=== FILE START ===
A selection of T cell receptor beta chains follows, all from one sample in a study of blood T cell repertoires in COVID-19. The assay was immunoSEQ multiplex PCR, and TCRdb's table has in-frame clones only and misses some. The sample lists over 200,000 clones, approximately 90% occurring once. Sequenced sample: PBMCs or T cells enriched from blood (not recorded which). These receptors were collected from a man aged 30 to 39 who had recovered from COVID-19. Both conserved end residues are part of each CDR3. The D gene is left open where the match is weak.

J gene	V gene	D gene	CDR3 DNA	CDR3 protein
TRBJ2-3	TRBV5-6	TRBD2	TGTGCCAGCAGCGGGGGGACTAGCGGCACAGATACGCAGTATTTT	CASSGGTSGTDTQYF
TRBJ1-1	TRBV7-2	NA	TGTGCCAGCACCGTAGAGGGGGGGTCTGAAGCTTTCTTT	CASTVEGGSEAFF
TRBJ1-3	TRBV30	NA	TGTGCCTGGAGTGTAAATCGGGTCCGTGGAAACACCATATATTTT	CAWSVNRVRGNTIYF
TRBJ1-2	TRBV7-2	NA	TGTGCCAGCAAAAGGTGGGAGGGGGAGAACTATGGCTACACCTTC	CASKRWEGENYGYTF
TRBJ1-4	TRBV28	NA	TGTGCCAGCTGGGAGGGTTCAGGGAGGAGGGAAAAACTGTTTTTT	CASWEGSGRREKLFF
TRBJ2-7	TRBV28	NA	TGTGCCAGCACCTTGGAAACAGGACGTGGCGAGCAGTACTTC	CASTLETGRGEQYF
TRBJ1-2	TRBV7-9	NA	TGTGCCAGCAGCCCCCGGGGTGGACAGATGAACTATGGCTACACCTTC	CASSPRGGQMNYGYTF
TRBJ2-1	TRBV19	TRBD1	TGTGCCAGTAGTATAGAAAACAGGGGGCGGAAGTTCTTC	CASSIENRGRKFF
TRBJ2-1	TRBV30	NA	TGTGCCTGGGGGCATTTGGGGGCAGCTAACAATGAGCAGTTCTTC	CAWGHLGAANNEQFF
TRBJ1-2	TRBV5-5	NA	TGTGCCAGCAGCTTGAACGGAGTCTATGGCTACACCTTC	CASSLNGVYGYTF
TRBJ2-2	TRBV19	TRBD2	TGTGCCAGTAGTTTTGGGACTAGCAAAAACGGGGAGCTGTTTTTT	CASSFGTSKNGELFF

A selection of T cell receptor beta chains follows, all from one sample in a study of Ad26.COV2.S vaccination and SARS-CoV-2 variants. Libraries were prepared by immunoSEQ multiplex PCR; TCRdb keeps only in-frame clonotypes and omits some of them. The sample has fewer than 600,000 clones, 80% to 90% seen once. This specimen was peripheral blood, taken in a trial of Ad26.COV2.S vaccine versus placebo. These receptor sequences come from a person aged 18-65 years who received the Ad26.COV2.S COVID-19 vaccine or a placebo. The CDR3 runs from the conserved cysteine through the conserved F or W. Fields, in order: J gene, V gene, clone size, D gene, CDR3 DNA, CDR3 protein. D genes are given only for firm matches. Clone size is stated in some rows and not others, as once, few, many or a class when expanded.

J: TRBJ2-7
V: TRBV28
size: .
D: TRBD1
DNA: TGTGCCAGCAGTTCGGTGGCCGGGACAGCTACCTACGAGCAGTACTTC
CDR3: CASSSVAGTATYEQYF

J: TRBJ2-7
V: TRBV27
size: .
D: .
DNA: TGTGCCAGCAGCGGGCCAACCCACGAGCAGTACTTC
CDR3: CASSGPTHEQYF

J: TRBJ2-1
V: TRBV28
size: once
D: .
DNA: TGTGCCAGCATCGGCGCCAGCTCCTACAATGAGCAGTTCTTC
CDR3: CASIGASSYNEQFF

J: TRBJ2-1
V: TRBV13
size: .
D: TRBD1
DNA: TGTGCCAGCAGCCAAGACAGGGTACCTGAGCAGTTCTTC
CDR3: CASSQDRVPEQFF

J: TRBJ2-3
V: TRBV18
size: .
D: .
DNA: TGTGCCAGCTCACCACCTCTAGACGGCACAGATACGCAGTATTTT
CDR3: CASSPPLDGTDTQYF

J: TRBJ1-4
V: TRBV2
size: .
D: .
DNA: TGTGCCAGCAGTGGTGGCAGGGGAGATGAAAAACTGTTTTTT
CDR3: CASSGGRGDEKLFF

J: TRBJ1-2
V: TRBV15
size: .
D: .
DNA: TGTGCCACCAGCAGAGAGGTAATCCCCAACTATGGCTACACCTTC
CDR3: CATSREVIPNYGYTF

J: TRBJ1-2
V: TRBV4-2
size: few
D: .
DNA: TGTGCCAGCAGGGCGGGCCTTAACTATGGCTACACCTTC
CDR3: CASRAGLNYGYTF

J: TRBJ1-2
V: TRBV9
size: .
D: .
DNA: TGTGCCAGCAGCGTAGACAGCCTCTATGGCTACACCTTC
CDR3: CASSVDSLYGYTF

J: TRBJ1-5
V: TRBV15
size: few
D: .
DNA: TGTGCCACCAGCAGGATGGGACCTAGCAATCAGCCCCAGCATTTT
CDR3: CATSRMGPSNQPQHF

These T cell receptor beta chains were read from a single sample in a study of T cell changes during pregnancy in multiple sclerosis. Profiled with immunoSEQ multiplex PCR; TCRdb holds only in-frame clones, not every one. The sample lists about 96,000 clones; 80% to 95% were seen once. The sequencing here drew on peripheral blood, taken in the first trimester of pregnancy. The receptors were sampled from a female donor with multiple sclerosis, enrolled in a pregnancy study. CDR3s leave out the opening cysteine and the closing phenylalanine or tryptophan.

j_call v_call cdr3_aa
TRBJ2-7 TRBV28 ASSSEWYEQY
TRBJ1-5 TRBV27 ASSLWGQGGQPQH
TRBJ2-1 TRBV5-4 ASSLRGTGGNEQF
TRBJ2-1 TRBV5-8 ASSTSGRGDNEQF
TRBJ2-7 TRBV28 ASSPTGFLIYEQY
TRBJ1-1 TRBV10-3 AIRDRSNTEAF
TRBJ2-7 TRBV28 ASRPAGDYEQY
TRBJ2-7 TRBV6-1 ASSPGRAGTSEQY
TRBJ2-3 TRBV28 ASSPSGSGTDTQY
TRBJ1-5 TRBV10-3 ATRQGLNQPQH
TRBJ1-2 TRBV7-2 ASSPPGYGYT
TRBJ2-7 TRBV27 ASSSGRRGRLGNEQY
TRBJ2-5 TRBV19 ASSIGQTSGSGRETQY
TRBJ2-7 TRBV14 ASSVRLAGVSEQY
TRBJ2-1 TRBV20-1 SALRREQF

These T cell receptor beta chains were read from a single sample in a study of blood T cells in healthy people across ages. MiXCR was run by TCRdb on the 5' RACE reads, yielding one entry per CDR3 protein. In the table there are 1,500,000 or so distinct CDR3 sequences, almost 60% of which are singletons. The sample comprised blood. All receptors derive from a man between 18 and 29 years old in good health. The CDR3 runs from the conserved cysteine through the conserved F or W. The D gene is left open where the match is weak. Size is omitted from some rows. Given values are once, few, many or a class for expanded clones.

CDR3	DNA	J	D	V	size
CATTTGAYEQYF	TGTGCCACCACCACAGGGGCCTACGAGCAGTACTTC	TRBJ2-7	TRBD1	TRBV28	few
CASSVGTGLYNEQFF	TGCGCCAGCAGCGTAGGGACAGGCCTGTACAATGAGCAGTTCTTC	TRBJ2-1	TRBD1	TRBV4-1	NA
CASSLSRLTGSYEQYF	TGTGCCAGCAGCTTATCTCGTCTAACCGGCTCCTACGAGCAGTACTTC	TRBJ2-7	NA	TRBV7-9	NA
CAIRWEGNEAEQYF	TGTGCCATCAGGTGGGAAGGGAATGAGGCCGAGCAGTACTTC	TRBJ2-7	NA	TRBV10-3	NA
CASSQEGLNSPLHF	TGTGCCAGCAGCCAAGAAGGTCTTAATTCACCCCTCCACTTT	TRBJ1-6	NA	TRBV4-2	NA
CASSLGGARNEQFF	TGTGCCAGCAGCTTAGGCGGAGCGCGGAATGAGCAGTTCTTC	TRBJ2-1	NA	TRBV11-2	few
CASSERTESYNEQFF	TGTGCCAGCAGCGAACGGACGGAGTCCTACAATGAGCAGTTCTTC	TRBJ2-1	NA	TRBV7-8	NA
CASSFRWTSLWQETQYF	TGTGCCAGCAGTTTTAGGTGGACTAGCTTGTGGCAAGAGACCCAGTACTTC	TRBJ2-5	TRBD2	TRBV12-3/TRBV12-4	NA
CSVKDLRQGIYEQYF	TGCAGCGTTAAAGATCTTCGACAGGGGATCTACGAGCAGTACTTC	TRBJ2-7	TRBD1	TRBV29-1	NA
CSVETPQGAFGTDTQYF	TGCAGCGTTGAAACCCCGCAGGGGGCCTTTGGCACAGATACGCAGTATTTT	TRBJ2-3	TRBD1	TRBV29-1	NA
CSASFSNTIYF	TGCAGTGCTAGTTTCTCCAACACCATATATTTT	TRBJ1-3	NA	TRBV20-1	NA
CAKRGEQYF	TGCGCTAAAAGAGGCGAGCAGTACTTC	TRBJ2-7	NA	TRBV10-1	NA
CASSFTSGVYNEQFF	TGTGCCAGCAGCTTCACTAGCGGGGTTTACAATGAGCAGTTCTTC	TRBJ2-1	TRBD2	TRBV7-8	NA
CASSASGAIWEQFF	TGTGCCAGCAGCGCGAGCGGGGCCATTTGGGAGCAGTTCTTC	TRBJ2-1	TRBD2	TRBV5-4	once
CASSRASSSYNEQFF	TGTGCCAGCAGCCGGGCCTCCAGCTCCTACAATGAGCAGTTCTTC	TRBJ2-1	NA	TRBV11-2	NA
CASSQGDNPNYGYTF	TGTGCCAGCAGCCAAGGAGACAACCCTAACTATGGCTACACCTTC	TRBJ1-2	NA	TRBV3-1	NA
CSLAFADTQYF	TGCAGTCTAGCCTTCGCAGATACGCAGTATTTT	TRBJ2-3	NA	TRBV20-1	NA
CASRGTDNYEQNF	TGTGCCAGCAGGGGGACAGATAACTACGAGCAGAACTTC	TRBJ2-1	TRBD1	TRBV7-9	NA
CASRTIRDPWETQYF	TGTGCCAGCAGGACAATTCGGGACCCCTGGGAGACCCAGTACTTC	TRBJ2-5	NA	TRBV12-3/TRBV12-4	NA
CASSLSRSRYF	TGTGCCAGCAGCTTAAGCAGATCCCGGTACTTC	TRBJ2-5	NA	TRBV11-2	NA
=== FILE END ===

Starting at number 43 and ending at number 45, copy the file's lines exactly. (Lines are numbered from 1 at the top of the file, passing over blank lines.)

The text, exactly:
DNA: TGTGCCAGCTCACCACCTCTAGACGGCACAGATACGCAGTATTTT
CDR3: CASSPPLDGTDTQYF

J: TRBJ1-4